Journal of Arid Land

Article Title

Hierarchical responses of soil organic and inorganic carbon dynamics to soil acidification in a dryland agroecosystem, China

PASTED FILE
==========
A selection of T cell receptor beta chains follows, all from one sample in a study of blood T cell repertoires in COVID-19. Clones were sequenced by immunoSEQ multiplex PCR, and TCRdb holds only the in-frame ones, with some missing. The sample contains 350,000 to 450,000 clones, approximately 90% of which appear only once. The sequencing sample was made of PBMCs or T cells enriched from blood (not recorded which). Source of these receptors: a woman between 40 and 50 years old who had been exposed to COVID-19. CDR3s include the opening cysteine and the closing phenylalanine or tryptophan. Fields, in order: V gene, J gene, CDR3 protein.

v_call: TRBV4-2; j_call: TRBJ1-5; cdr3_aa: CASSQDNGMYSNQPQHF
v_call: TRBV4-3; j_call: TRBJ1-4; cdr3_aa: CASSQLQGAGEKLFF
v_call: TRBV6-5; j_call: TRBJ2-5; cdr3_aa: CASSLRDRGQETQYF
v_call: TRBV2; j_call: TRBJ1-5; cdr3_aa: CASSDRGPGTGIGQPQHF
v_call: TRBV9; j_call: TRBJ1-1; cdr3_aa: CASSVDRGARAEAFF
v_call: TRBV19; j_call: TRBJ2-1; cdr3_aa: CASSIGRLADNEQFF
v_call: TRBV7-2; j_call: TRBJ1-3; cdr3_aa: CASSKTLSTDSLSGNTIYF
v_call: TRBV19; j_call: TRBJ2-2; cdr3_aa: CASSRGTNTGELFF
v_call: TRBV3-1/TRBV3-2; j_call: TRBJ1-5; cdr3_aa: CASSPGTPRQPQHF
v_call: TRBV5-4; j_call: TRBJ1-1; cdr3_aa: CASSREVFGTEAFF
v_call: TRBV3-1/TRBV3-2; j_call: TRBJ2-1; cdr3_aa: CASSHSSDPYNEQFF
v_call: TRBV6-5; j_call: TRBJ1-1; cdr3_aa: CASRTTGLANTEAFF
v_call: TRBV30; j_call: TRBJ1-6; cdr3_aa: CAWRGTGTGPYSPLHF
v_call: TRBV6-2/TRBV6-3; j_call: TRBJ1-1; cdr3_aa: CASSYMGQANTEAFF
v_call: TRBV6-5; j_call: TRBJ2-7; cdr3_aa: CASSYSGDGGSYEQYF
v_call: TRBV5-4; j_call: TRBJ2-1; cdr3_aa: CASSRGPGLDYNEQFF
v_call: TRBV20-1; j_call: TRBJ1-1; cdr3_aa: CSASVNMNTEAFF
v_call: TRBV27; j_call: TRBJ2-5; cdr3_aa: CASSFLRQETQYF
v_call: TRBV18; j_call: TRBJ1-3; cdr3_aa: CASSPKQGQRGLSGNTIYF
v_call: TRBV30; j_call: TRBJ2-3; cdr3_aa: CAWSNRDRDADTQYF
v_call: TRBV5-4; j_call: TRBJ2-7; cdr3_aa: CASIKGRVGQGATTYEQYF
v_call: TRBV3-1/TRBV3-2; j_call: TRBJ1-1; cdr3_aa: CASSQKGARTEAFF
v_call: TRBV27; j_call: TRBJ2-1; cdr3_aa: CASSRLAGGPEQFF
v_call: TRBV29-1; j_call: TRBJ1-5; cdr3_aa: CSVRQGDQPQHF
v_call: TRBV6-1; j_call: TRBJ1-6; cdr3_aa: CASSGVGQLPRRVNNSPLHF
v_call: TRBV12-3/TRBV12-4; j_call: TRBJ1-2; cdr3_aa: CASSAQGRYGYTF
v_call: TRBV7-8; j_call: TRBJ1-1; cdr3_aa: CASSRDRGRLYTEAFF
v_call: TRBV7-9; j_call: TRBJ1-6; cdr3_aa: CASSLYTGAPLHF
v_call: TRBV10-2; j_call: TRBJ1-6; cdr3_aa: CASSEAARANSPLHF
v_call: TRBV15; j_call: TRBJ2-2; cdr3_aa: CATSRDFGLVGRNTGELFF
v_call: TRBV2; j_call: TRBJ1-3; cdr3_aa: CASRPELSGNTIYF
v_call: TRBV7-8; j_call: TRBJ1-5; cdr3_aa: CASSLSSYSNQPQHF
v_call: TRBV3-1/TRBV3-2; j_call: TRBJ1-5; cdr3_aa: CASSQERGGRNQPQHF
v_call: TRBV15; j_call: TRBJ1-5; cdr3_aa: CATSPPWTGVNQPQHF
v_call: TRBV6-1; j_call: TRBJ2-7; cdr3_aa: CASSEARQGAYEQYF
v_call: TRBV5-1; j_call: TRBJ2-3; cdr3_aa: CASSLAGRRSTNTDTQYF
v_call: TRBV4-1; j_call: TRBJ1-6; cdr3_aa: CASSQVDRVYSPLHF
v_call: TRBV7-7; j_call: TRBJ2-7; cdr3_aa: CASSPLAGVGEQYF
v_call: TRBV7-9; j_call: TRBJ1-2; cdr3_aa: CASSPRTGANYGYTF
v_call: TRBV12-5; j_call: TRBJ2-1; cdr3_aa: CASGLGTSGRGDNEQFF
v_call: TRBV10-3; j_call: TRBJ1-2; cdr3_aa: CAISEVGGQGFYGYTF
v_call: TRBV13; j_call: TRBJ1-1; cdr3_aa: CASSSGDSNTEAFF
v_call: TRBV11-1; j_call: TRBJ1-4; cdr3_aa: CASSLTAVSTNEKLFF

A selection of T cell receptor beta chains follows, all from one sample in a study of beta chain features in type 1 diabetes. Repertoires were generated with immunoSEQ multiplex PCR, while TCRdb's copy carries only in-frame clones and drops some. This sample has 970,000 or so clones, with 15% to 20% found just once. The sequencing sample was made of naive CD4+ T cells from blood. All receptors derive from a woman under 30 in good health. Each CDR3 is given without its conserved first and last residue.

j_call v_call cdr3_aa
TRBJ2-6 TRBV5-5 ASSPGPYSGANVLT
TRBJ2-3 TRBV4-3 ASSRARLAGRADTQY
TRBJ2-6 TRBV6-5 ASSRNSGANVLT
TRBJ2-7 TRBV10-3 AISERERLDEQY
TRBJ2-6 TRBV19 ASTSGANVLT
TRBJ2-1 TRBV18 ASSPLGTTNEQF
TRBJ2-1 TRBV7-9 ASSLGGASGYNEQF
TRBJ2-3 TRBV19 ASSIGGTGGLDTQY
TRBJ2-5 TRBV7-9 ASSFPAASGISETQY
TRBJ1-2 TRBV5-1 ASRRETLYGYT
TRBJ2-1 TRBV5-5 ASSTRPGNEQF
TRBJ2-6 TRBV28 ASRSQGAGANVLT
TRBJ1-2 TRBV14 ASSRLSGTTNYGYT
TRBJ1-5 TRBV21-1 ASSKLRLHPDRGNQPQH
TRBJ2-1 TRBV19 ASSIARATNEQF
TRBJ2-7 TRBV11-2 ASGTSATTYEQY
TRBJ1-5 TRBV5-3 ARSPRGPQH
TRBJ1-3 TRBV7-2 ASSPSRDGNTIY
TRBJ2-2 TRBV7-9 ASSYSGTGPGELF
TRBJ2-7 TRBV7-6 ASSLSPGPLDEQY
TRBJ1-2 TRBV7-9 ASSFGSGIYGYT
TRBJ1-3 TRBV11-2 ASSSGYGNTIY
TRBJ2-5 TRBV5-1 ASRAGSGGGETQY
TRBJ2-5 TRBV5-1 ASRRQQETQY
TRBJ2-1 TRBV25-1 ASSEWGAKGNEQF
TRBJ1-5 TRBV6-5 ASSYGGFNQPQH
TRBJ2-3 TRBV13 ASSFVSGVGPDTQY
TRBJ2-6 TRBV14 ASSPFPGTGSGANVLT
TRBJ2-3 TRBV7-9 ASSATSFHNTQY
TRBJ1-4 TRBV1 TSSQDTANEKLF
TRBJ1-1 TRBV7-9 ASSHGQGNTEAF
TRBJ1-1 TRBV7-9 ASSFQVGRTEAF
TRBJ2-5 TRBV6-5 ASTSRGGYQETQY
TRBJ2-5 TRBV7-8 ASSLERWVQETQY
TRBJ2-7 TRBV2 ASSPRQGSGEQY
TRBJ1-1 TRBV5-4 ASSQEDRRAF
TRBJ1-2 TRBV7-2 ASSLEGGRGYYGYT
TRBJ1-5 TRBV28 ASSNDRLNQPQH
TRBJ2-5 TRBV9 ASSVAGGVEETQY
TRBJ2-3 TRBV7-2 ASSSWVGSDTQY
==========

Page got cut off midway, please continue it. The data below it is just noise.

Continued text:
Soil acidification is a major global issue of sustainable development for ecosystems. The increasing soil acidity induced by excessive nitrogen (N) fertilization in farmlands has profoundly impacted the soil carbon dynamics. However, the way in which changes in soil pH regulating the soil carbon dynamics in a deep soil profile is still not well elucidated. In this study, through a 12-year field N fertilization experiment with three N fertilizer treatments (0, 120, and 240 kg N/(hm2•a)) in a dryland agroecosystem of China, we explored the soil pH changes over a soil profile up to a depth of 200 cm and determined the responses of soil organic carbon (SOC) and soil inorganic carbon (SIC) to the changed soil pH. Using a generalized additive model, we identified the soil depth intervals with the most powerful statistical relationships between changes in soil pH and soil carbon dynamics. Hierarchical responses of SOC and SIC dynamics to soil acidification were found. The results indicate that the changes in soil pH explained the SOC dynamics well by using a non-linear relationship at the soil depth of 0–80 cm (P=0.006), whereas the changes in soil pH were significantly linearly correlated with SIC dynamics at the 100–180 cm soil depth (P=0.015). After a long-term N fertilization in the experimental field, the soil pH value decreased in all three N fertilizer treatments. Furthermore, the declines in soil pH in the deep soil layer (100–200 cm) were significantly greater (P=0.035) than those in the upper soil layer (0–80 cm). These results indicate that soil acidification in the upper soil layer can transfer excess protons to the deep soil layer, and subsequently, the structural heterogeneous responses of SOC and SIC to soil acidification were identified because of different buffer capacities for the SOC and SIC. To better estimate the effects of soil acidification on soil carbon dynamics, we suggest that future investigations for soil acidification should be extended to a deeper soil depth, e.g., 200 cm.

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